7.     “Catch cancer? No thanks, I’d rather have a shot!”. The Conversation, 10 July 2012: https://theconversation.com/catch-cancer-no-thanks-id-rather-have-a-shot-7568  The disclosure statement on this article by Ian Frazer states: “Ian Frazer as co-inventor of the technology enabling the HPV vaccines receives royalties from their sale in the developed world.”

8.     CSL ups profit guidance on Gardasil sales. The Australian, 27 November 2012: http://www.theaustralian.com.au/business/companies/csl-ups-profit-guidance-on-gardasil-sales/story-fn91v9q3-1226524726672#

9.  “Catch cancer? No thanks, I’d rather have a shot!”. The Conversation, 10 July 2012: https://theconversation.com/catch-cancer-no-thanks-id-rather-have-a-shot-7568

10.     HPV (human papillomavirus), National Cervical Screening Program, Australian Government Department of Health and Ageing: http://www.cancerscreening.gov.au/internet/screening/publishing.nsf/Content/hpv

11.  Key Statistics. National Cervical Screening Program: http://www.cancerscreening.gov.au/internet/screening/publishing.nsf/Content/facts

More re conflicts of interest and ‘the science of immunisation’…

???????????????????????????????????????????????????????????????????????????????????????????????????????Since December 2012 I have sought potential conflict of interest disclosures for academics associated with the Australian Academy of Science publication “The Science of Immunisation: Questions and Answers”.

See my previous posts on this subject published in May 2013 and August 2013.

On 12 November 2013, I forwarded another email on this matter to Professor Suzanne Cory, President of the Australian Academy of Science, saying:

Professor Cory

Re my previous questions about possible conflicts of interest of members of the Academy’s Science of Immunisation Working Group and Oversight Committee, and my request for disclosure statements.  (Refer to email thread below.)

It is now nearly a year since I forwarded my first enquiry to you in December 2012.

In the interests of transparency and accountability, I suggest any potential conflicts of interest of members of the Working Group and Oversight Committee should be disclosed on the Academy’s Immunisation webpage: http://www.science.org.au/policy/immunisation.html   I believe this would be in accordance with The Australian Code for the Responsible Conduct of Research, in particular sections 4.9 “Disclose research support accurately” and 7.2 “Conflicts of interest”: http://www.nhmrc.gov.au/_files_nhmrc/publications/attachments/r39.pdf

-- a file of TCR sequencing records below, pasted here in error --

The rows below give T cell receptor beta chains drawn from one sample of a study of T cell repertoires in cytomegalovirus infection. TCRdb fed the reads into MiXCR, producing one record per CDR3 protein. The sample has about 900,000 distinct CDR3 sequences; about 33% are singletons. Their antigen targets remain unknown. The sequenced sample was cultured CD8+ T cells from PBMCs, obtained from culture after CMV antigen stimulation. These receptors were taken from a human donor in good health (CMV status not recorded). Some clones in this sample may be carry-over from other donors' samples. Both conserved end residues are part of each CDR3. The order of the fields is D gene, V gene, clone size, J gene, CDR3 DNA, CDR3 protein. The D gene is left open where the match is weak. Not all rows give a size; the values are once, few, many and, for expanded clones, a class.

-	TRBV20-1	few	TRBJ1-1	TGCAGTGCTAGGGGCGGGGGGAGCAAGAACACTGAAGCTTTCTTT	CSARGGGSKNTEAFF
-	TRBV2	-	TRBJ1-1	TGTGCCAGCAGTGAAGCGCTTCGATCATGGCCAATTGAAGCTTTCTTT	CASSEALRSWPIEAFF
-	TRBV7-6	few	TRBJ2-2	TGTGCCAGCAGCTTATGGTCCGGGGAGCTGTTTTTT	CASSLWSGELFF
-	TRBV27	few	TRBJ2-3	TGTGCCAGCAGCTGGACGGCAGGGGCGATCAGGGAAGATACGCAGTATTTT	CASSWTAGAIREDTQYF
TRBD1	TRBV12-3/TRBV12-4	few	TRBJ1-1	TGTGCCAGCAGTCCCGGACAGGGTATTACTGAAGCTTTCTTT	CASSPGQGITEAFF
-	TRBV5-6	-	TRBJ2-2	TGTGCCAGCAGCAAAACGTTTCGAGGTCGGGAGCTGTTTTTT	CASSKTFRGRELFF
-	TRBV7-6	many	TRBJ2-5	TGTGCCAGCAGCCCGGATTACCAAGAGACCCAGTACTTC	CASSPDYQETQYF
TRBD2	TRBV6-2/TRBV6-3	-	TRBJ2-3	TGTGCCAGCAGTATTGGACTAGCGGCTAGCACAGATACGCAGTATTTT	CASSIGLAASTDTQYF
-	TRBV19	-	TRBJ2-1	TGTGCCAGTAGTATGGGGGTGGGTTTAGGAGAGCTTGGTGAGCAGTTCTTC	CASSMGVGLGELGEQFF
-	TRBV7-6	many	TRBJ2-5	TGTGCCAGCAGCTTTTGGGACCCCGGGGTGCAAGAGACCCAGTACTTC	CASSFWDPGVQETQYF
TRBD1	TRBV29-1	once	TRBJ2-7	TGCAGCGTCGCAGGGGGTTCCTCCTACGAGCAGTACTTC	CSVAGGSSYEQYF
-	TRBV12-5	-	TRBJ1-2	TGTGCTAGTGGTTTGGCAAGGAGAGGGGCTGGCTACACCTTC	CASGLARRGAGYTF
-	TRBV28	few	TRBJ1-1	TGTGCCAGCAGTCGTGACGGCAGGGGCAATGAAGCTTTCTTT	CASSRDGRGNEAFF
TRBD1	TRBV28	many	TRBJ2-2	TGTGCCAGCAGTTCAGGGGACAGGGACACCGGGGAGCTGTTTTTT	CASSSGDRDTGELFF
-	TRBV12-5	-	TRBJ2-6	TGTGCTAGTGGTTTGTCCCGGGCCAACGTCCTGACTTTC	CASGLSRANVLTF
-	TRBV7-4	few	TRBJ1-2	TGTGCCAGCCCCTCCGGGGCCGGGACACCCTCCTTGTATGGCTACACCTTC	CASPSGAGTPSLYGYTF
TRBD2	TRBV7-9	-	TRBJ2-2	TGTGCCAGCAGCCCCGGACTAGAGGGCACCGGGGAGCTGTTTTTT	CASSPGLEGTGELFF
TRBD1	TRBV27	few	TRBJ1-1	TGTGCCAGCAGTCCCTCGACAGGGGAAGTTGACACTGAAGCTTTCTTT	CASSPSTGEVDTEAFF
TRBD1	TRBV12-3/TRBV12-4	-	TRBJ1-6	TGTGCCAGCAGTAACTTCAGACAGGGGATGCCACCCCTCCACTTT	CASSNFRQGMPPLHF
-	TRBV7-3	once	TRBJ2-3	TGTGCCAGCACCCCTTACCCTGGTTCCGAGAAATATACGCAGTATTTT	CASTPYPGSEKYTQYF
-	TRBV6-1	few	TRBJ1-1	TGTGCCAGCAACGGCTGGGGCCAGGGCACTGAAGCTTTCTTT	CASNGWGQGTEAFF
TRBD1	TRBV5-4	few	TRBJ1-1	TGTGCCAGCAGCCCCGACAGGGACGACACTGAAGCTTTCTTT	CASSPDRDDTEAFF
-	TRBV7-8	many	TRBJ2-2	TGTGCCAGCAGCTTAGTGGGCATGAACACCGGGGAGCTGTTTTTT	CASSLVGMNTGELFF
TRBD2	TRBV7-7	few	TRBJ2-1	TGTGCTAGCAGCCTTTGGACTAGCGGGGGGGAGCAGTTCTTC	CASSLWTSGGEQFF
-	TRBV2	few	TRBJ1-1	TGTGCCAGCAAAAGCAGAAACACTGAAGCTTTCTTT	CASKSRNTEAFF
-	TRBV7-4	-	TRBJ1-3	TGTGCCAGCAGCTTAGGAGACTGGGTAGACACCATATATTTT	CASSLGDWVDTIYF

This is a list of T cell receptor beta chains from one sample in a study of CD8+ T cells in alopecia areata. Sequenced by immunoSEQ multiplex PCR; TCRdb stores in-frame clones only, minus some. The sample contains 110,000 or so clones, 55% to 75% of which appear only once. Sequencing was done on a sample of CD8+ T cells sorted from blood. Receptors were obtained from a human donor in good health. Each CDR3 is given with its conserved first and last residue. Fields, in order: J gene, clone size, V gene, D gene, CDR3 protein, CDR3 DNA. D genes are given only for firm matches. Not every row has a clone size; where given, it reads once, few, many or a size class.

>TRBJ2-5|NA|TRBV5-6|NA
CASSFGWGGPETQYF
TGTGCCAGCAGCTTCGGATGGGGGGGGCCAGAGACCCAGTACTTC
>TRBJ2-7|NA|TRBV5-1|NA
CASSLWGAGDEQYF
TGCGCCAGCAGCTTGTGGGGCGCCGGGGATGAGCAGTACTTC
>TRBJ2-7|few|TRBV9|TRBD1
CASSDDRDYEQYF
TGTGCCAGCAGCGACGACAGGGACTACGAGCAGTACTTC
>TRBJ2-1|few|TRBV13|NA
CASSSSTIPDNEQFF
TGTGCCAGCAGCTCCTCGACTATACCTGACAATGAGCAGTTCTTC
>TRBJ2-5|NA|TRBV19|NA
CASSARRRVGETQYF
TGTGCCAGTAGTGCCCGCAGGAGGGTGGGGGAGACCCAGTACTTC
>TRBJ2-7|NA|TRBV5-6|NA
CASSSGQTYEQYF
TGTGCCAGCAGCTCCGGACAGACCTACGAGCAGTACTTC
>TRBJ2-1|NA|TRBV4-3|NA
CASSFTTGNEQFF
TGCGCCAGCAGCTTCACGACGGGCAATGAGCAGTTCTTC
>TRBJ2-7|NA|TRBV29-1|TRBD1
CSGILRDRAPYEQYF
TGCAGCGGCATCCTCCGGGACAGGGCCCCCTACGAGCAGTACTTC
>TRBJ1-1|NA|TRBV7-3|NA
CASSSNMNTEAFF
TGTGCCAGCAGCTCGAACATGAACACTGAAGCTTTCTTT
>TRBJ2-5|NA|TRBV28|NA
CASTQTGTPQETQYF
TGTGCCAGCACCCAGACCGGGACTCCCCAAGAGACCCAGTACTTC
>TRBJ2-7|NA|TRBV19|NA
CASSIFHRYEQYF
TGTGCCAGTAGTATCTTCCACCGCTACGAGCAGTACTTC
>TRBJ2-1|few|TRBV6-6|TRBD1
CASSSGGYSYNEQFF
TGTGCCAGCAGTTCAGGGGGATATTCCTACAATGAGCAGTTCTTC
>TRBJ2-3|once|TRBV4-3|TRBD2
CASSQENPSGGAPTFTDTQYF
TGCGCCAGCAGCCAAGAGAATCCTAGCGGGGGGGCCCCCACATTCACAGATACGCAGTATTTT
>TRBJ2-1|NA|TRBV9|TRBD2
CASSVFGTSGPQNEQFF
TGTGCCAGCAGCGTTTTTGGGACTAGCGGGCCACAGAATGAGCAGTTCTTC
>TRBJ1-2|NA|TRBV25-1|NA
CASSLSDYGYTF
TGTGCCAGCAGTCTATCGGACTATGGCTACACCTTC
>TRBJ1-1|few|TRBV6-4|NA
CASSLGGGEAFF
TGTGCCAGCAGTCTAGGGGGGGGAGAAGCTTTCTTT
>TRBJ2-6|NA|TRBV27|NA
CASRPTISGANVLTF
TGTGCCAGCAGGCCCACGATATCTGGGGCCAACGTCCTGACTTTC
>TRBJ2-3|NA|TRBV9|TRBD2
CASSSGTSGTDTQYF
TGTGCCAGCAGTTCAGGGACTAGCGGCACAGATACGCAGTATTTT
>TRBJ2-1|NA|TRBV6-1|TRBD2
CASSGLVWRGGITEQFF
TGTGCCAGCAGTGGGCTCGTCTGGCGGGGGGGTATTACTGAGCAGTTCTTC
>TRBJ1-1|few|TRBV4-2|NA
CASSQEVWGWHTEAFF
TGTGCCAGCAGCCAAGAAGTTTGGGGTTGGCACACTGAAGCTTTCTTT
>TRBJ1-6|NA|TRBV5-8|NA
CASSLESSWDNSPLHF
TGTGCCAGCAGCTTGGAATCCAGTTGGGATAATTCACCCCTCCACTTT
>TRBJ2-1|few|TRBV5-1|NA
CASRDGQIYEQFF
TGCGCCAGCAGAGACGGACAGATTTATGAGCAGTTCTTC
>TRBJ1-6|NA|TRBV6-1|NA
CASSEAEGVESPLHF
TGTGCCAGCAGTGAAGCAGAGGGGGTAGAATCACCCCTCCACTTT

I have also copied the incoming President of the Academy, Professor Andrew Holmes, in this email.

Professor Cory, given the inordinate delay, I request your urgent email response on this matter.

Yours sincerely

Elizabeth Hart

On 14 November 2013, I received the following response from Dr Martin Callinan, Director Science Policy Section of the Australian Academy of Science:

Hi Elizabeth,

Thanks for your email. As discussed, including when we most recently spoke, the Academy is in the process of establishing Register of Interests to cover all our activities. Involving database, website and management system upgrades, this process has been underway for more than a year. We anticipate it being operational in March 2014. As with almost all non-government, not-for-profit organisations, our infrastructure is modest, dated and resources are increasingly scarce. We do our best.

In response to your first email, I quite agreed with you about transparency and current standards. At any one time, we have many projects and activities underway that involve 100+ Fellows and experts, all of whom contribute their time on a pro bono basis. I can assure you we are addressing our organisational need for due disclosure. It is a large systematic process being undertaken with available resources. As promised, as soon as I have a publication date I’ll give you a call to let you know in advance.

regards

martin

The lack of transparency to date on potential conflicts of interest of academics involved in Australian Academy of Science projects and activities is a serious omission.

As we are now approaching the end of January 2014, it will be interesting to see if the Australian Academy of Science’s ‘register of interests’ will finally be operational in March 2014.

 

The Conversation – a marketing arm for the university and research sector?

????????????????????????????????????????????????????????????????????????????????The university and CSIRO-funded The Conversation website(1) publishes articles promoting vaccination, but appears reluctant to provide critical analysis on the worth of individual vaccine products. Indeed critical analysis of vaccines seems to be limited to comments on articles, often by members of the general public.